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University of Montana

The University of Montana campus.

A former University of Montana employee has agreed to repay nearly $6,200 worth of travel expenses that a state audit deemed wasteful.

Earlier this week, a Montana Legislative Audit Division report found that a former UM program director had “made questionable charges on a state procurement card,” or “pro-card.”

Deborah Butler, the Audit Division's legal counsel, identified the former employee as Holly Truitt, who directed UM’s SpectrUM Discovery Area and its Broader Impacts Group until earlier this year. Butler also provided a list of $6,181.20 in “questionable charges” that Truitt owed UM, including more than $800 to New England car rental outlets; $617 in “camp fees,” and $3,436 on use of a motorhome.

“Some pro-card charges lacked supporting documentation, and some were personal charges,” the report said. It found that Truitt’s use of the pro-card amounted to a “waste of state resources.”

Reached by phone Thursday, Truitt did not dispute the findings and said she planned to repay UM within a matter of days. “I didn’t file proper paperwork” for the charges, she said, “and I also didn’t itemize all of the expenses.”

Montana’s travel and pro-card policies require public employees to detail their expected expenditures for out-of-state travel before the trip, and to provide itemized receipts for each transaction. Truitt said that her UM research took her around the country — including to Nevada communities whose harsh desert climate and remote location necessitated a motorhome.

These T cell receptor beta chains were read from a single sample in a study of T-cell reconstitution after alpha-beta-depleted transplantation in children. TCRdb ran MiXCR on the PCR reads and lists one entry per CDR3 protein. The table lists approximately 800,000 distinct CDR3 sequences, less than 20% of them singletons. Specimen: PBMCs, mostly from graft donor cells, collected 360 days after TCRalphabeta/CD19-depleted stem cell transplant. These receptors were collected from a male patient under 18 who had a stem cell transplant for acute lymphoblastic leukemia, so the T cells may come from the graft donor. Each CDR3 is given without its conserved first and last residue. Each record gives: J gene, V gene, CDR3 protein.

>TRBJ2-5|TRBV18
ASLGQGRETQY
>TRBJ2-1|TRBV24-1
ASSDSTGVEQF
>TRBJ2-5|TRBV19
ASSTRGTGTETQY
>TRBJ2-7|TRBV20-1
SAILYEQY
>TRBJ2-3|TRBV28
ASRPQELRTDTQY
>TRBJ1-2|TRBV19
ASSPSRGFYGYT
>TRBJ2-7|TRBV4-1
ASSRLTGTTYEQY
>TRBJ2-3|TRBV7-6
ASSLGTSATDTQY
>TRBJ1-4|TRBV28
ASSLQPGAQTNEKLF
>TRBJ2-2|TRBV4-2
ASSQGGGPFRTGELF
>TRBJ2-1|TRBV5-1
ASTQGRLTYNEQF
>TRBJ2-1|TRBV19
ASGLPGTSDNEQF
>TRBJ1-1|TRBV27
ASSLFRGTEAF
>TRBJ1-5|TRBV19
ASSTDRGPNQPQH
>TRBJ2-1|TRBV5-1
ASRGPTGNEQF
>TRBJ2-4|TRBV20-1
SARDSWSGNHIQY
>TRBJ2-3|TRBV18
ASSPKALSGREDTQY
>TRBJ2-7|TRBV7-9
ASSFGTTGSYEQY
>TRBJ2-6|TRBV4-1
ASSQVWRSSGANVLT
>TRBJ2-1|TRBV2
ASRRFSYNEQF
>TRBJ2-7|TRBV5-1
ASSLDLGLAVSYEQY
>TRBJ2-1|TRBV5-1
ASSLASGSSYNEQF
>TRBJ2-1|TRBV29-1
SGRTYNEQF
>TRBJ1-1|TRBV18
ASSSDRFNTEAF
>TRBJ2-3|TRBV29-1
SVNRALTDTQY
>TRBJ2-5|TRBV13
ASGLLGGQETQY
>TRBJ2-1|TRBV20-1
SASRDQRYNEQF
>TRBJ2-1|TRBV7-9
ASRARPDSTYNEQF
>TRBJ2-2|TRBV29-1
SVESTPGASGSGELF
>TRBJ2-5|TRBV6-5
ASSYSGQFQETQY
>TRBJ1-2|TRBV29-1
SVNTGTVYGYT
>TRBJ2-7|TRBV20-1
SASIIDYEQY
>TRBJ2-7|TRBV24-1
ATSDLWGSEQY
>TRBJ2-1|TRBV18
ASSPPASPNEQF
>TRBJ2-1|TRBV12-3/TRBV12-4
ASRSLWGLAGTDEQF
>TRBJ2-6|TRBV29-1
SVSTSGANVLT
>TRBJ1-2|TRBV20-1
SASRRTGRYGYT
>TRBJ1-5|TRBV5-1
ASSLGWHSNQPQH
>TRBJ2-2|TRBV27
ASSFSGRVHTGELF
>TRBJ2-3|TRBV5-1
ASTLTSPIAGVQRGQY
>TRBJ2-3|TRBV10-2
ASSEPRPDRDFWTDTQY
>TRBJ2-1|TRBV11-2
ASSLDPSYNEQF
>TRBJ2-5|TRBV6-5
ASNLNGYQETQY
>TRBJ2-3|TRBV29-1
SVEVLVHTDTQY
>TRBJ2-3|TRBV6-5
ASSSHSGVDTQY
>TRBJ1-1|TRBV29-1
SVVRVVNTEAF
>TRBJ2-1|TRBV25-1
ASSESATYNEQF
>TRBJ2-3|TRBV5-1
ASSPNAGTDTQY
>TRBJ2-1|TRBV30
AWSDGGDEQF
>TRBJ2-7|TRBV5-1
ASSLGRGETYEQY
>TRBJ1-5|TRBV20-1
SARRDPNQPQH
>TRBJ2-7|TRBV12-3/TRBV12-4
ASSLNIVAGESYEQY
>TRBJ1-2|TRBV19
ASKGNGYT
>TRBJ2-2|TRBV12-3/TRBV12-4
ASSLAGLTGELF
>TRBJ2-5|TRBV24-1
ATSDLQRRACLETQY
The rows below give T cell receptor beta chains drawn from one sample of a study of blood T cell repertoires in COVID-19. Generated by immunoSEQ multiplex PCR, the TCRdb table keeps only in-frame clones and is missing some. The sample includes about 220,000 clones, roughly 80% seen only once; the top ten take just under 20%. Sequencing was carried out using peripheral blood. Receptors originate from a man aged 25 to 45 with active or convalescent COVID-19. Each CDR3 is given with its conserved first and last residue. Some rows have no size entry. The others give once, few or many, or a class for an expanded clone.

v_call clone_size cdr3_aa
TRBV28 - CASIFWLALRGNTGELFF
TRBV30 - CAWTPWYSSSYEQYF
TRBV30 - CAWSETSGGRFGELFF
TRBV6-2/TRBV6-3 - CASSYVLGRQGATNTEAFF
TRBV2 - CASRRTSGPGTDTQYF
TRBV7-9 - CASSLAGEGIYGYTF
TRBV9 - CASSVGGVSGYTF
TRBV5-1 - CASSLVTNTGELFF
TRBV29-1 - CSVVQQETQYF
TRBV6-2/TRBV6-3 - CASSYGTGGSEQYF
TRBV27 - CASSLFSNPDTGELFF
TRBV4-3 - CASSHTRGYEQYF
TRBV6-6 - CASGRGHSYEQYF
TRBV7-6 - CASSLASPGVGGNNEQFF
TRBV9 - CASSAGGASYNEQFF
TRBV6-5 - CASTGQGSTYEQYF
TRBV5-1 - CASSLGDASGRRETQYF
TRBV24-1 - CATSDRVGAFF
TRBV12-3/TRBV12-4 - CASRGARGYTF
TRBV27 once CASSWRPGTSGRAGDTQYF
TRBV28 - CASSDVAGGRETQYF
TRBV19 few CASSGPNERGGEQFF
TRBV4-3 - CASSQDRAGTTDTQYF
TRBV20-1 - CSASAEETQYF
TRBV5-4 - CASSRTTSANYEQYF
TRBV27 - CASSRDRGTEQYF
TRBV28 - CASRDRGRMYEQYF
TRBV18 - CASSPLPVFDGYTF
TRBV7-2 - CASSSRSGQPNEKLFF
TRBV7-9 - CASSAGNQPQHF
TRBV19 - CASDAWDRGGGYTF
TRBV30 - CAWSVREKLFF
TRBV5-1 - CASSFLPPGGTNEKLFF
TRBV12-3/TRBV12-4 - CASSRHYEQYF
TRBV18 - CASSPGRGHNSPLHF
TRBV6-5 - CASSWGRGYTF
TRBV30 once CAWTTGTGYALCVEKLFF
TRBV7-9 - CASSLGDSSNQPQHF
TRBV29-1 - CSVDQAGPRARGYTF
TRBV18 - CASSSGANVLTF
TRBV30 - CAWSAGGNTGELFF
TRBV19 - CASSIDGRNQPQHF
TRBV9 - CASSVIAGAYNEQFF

But recently, she said, “I developed a neurobiological disorder that made it really hard for me to track and stay organized, and just stopped filing my travel reports … and I didn’t file them for 10 months.”

Truitt, who was featured in the Missoulian's "20 under 40" list of local leaders in 2014, left UM in July to start her own consulting firm. She intends to repay UM, and just needed to go to the bank to get a cashier’s check for the amount. “We’ll get right on it," she said.

Auditors initially found that, in addition to the $6,181, Truitt also owed reimbursement for $924 in airfare on a trip to New York City and Maine, and $13.13 for a tax paid to the city of Amsterdam on a separate trip. Those were subsequently found to be above-board, and UM will cover them.

In an emailed statement, UM spokesperson Paula Short wrote, “University employees are required to review detailed purchasing guidelines prior to being issued a procurement card. We also have a website dedicated to guidance for procard holders.”

“We take responsible management of all university funds very seriously and expect employees to abide by all rules, policies and procedures when using their procard. In this case, our internal controls identified charges that required reimbursement.”

Separately, the Legislative Audit Division substantiated allegations that a University of Montana-Helena College employee had misused a pro-card. “We found the agency was aware of actual or suspected theft but did not immediately notify either the legislative auditor or the attorney general,” as state law requires, the report stated.

The audit division referred the matter to the Montana Attorney General’s office, which in turn gave it to the Helena Police Department. Neither of the latter two agencies responded to inquiries from the Missoulian. Butler, the division's legal counsel, declined to share further information, as it pertains to a criminal investigation.

Lee Montana Capitol Bureau reporter Holly Michels contributed reporting to this story.

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